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Norwegian Pork Ribs

by . Featured in COOK EAT REPEAT
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Introduction

A vital part of the Christmas Eve dinner in Norway, these pork ribs have the tenderest meat and the crunchiest crackling imaginable. You have to take a leap of faith when making them, as the idea of letting the rind get so wet in the course of cooking goes against every bit of advice you may have heard thus far about the importance of keeping it dry. This method is an absolute revelation.

You need a big old slab of pork belly on the bone for this, which requires a visit to the butcher. And - this is essential - you will need to ask them to saw through the bones for you, as if about to divide the pork into three equal long strips, cutting through the bones and only a little way into the meat. What this gives you are a couple of narrow troughs, into which you press a paste of dill, garlic and juniper, which flavours the meat as it cooks, and which enable you, on serving, to cut the pork easily into chunky, crisp-topped, succulent slabs.

Peeking out between the ribs in this photograph are roast quinces. And to make these - should you be able to lay hands on quince in the first place - you simply cut the quinces into quarters (or eighths if they’re big) and roast these in olive oil (or, indeed, any fat you like) for about 30 minutes a side in a 200°C/180°C Fan/400°F oven. To make my cooking life easier, I like to roast these a day or so ahead of time, and then I just reheat them by popping them (on a baking sheet) on a shelf below the pork for the last 15 minutes of its final blast in the oven, leaving them in there, too, with the oven turned off, while I cut up the ribs.

For US cup measures, use the toggle at the top of the ingredients list.

A vital part of the Christmas Eve dinner in Norway, these pork ribs have the tenderest meat and the crunchiest crackling imaginable. You have to take a leap of faith when making them, as the idea of letting the rind get so wet in the course of cooking goes against every bit of advice you may have heard thus far about the importance of keeping it dry. This method is an absolute revelation.

You need a big old slab of pork belly on the bone for this, which requires a visit to the butcher. And - this is essential - you will need to ask them to saw through the bones for you, as if about to divide the pork into three equal long strips, cutting through the bones and only a little way into the meat. What this gives you are a couple of narrow troughs, into which you press a paste of dill, garlic and juniper, which flavours the meat as it cooks, and which enable you, on serving, to cut the pork easily into chunky, crisp-topped, succulent slabs.

Peeking out between the ribs in this photograph are roast quinces. And to make these - should you be able to lay hands on quince in the first place - you simply cut the quinces into quarters (or eighths if they’re big) and roast these in olive oil (or, indeed, any fat you like) for about 30 minutes a side in a 200°C/180°C Fan/400°F oven. To make my cooking life easier, I like to roast these a day or so ahead of time, and then I just reheat them by popping them (on a baking sheet) on a shelf below the pork for the last 15 minutes of its final blast in the oven, leaving them in there, too, with the oven turned off, while I cut up the ribs.

For US cup measures, use the toggle at the top of the ingredients list.

Image of Nigella's Norwegian Pork Ribs
Photo by Jonathan Lovekin

Ingredients

Serves: 4-6 with leftovers

Metric Cups
  • 2½ - 3 kilograms bone-in and skin-on belly pork prepared as per instructions in recipe intro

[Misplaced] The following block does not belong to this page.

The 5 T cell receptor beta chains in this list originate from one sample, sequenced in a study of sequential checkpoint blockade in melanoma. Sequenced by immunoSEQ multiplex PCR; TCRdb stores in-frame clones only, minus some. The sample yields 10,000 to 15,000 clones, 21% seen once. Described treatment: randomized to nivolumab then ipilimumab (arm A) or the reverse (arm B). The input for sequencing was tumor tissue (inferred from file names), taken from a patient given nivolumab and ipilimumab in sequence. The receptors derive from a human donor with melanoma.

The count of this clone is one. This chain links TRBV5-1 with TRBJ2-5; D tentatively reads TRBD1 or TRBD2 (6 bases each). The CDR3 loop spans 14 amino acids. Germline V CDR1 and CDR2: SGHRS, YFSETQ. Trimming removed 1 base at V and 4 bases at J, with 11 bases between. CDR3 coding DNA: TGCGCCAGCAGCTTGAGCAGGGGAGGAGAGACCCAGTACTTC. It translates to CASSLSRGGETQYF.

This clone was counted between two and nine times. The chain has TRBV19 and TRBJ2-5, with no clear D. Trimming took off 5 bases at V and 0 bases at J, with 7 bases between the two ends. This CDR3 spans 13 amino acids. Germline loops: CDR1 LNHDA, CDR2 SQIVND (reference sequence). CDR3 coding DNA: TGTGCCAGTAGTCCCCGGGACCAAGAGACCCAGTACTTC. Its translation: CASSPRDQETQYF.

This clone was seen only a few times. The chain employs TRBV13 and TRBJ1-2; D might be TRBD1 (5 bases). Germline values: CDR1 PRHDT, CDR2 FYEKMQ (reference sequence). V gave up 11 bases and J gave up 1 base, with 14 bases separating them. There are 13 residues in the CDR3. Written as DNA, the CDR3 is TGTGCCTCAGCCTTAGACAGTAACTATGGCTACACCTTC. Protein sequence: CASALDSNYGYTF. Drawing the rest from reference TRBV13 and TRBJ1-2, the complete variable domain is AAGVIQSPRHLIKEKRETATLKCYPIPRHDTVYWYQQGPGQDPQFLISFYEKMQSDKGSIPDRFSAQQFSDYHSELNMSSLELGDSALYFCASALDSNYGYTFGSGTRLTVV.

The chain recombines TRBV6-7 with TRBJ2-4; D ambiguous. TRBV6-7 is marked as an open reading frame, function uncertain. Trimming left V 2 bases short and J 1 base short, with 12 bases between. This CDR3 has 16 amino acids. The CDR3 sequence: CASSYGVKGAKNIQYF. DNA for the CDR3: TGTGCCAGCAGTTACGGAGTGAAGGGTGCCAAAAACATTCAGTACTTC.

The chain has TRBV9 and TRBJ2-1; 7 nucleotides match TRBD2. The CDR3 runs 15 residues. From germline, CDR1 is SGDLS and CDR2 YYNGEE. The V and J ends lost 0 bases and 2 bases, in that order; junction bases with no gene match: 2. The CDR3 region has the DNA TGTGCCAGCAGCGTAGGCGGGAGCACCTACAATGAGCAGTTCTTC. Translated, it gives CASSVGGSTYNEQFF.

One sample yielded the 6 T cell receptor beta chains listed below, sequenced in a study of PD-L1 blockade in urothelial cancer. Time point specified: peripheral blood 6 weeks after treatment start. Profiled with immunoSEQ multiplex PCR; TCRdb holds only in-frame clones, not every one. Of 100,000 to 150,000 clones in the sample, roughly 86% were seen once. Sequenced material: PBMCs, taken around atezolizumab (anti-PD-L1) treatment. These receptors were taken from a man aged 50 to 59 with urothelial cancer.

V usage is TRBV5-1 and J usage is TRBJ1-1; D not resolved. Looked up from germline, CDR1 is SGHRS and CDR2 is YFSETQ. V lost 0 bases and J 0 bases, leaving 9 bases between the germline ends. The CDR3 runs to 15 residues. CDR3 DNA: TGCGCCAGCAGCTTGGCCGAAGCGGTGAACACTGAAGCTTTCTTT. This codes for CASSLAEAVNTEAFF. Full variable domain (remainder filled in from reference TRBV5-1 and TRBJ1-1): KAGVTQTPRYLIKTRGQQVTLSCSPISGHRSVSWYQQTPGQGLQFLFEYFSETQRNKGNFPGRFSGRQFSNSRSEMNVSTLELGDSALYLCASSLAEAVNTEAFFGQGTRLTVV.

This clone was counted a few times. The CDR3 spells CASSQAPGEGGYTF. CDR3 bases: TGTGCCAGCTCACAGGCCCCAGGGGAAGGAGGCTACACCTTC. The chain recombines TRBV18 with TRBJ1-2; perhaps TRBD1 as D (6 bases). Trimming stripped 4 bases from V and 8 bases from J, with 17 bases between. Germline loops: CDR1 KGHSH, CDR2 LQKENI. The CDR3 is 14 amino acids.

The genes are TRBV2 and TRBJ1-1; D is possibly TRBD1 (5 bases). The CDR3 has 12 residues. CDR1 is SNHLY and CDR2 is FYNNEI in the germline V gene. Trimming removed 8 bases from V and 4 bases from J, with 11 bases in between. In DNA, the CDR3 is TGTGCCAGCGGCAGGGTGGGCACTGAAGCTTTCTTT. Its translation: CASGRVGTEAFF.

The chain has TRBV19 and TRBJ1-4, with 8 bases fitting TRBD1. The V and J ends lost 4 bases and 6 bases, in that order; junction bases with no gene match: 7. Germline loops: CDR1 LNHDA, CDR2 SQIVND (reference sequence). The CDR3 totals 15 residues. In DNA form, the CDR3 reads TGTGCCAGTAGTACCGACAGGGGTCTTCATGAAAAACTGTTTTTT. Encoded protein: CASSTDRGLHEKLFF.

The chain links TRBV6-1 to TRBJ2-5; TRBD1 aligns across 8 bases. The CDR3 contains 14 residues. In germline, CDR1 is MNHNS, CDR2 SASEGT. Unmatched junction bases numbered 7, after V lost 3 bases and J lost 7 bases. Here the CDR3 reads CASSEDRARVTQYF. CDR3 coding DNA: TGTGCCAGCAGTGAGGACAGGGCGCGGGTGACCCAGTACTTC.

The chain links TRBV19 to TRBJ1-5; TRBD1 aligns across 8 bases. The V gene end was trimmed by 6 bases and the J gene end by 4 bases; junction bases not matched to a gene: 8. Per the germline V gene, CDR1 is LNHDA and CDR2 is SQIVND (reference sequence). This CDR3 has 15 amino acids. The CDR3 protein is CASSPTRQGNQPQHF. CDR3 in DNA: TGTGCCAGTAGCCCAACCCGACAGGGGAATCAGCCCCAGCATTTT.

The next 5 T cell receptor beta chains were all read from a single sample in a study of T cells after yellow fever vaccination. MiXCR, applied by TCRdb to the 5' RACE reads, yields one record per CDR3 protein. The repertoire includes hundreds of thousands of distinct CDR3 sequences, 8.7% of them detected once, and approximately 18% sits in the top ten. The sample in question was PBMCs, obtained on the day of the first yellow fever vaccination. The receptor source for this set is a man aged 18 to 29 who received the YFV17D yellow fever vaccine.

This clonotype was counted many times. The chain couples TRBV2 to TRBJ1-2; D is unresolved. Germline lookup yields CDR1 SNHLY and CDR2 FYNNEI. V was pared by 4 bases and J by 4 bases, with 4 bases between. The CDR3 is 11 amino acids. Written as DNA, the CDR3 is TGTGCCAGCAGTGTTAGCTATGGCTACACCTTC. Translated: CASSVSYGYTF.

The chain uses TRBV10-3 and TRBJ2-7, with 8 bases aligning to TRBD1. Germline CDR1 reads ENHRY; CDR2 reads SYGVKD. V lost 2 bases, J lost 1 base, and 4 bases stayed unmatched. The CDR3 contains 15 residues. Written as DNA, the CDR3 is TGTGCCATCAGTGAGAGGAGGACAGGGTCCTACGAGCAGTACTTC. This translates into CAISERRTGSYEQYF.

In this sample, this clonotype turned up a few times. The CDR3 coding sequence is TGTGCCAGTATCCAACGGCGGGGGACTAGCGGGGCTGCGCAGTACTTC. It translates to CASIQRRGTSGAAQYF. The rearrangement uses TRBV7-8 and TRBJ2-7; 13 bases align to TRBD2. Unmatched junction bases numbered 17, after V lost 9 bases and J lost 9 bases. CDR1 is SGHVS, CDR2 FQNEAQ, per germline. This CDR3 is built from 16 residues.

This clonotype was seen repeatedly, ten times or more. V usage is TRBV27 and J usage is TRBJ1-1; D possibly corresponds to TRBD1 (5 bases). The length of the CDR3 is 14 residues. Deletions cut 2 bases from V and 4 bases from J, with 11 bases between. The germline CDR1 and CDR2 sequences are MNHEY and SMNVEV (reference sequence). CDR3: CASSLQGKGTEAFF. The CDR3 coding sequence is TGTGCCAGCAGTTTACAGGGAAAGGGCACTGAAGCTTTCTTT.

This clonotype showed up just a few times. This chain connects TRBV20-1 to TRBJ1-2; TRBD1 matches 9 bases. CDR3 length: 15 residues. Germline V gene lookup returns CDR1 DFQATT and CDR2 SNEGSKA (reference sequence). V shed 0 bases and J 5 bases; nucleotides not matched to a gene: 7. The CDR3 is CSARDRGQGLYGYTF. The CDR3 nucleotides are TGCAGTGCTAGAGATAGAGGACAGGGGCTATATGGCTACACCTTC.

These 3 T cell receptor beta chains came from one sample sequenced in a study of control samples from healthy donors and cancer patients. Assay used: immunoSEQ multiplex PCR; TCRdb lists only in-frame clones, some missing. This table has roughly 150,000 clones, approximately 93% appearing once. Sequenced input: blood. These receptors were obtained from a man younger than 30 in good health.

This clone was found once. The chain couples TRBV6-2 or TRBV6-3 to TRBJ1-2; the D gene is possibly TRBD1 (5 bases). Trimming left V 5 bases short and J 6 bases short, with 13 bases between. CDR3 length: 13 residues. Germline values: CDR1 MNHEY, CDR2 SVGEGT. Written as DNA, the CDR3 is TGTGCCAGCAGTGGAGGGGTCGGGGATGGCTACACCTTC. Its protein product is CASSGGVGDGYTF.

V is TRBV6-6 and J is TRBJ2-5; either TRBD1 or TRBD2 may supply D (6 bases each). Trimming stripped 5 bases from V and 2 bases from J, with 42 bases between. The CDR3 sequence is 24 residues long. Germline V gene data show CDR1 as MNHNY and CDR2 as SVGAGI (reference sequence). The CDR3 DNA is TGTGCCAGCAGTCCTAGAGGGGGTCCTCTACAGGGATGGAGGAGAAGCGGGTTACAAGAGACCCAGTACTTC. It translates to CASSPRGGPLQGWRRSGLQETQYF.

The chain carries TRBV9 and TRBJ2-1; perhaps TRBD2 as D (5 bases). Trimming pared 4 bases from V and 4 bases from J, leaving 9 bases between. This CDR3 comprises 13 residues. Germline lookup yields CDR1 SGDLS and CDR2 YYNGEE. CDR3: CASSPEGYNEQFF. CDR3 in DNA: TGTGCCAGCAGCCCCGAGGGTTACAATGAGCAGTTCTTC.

• 3 fat cloves garlic
  • 3 x 15ml tablespoons sea salt flakes (or 1½ tablespoons fine sea salt)
  • 1 teaspoon juniper berries
  • A large bunch fresh dill
  • 2 onions
  • 250 millilitres hot water from a just-boiled kettle
  • 5½ - 6½ pounds bone-in and skin-on belly pork prepared as per instructions in recipe intro
  • 3 fat cloves garlic
  • 3 tablespoons kosher salt (or 1½ tablespoons fine sea salt)
  • 1 teaspoon juniper berries
  • A large bunch fresh dill
  • 2 onions
  • 1 cup hot water from a just-boiled kettle

Method

  1. You need to take the pork out of the fridge about an hour before you cook it so factor that into your timetable, adding it to the 3 hours, give or take, that the pork will be in the oven. For now, unwrap it and lay it rind-side down on a large chopping board.
  2. Peel the garlic cloves and drop them into the mortar part of a pestle and mortar, or into a bowl you can use with a stick blender. Add 2 tablespoons of the sea salt flakes (or 1 tablespoon of fine sea salt), the juniper berries and the stalks from your dill, and start either bashing, grinding and crushing or whizzing, as you prefer, until you have an aromatic green paste. It’s harder work with a pestle and mortar, but I adore making it this way: it makes my kitchen smell, rather invigoratingly, like a Nordic spa.
  3. Take this mixture over to the pork, and where the butcher has sawn through the bones, you will have two long troughs to tuck the paste into. Run a knife through them if you need to open up the cut area a little more. Press the mixture evenly between them.
  4. Push as many of the dill fronds into the paste as you can fit. Turn the pork rind side up. Rub the rind and sides of the pork with the remaining 1 tablespoon of sea salt flakes, (or 1½ teaspoons of fine sea salt).
  5. Get out a large roasting tin – I use one measuring 34 x 37 x 5cm / 13 x 15 x 2in. Peel the onions, then cut each of them into 3 thick slices; you need these as a flavour platform, to prop up the pork. One end must be slightly higher than the other, so that any liquid pours off and doesn’t pool on the rind, so place the pork, rind-side up, on the onions, arranging the slices as you feel best achieves that.
  6. Leave the pork in the tin for about 1 hour to lose its fridge chill and, when you’re not long off, heat the oven to 220℃/200℃ Fan/425°F.
  7. Pour the 250ml / 1 cup of just-boiled water into the roasting tin, cover the top tightly with foil, and cook in the hot oven for 45 minutes. It’s counter-intuitive, I know, but softening the rind now makes it crisp up unimaginably later.
  8. When it’s had its 45 minutes, take the pork out of the oven and remove the foil; the rind should have softened and puffed up a little. Use a large sharp knife to define the squares on the rind, cutting a little deeper into the original scoring marks. Or if you didn’t get it done by the butcher, do your own scoring at this point, cutting the softened rind into 2cm / ¾-in squares; it’s a curiously pleasant sensation.
  9. Turn the oven down to 170℃/150℃ Fan/325°F. Put the pork back into the oven without the foil, but make sure first that it’s still perched, one end higher than the other, on the slices of onion.